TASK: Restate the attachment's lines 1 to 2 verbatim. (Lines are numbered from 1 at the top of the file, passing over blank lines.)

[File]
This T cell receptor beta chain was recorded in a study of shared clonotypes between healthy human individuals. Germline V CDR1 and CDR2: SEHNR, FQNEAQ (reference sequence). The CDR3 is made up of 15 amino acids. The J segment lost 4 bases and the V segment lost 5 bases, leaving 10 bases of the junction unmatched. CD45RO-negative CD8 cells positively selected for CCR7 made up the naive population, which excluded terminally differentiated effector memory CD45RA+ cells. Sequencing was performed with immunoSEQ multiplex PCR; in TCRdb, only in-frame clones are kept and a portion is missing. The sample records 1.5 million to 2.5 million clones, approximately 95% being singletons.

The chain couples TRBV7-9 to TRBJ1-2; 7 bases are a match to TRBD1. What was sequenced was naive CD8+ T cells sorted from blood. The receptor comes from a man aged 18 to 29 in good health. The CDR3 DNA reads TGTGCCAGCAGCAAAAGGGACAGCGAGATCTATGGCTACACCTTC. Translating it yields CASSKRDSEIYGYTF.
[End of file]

This T cell receptor beta chain was recorded in a study of shared clonotypes between healthy human individuals. Germline V CDR1 and CDR2: SEHNR, FQNEAQ (reference sequence). The CDR3 is made up of 15 amino acids. The J segment lost 4 bases and the V segment lost 5 bases, leaving 10 bases of the junction unmatched. CD45RO-negative CD8 cells positively selected for CCR7 made up the naive population, which excluded terminally differentiated effector memory CD45RA+ cells. Sequencing was performed with immunoSEQ multiplex PCR; in TCRdb, only in-frame clones are kept and a portion is missing. The sample records 1.5 million to 2.5 million clones, approximately 95% being singletons.

The chain couples TRBV7-9 to TRBJ1-2; 7 bases are a match to TRBD1. What was sequenced was naive CD8+ T cells sorted from blood. The receptor comes from a man aged 18 to 29 in good health. The CDR3 DNA reads TGTGCCAGCAGCAAAAGGGACAGCGAGATCTATGGCTACACCTTC. Translating it yields CASSKRDSEIYGYTF.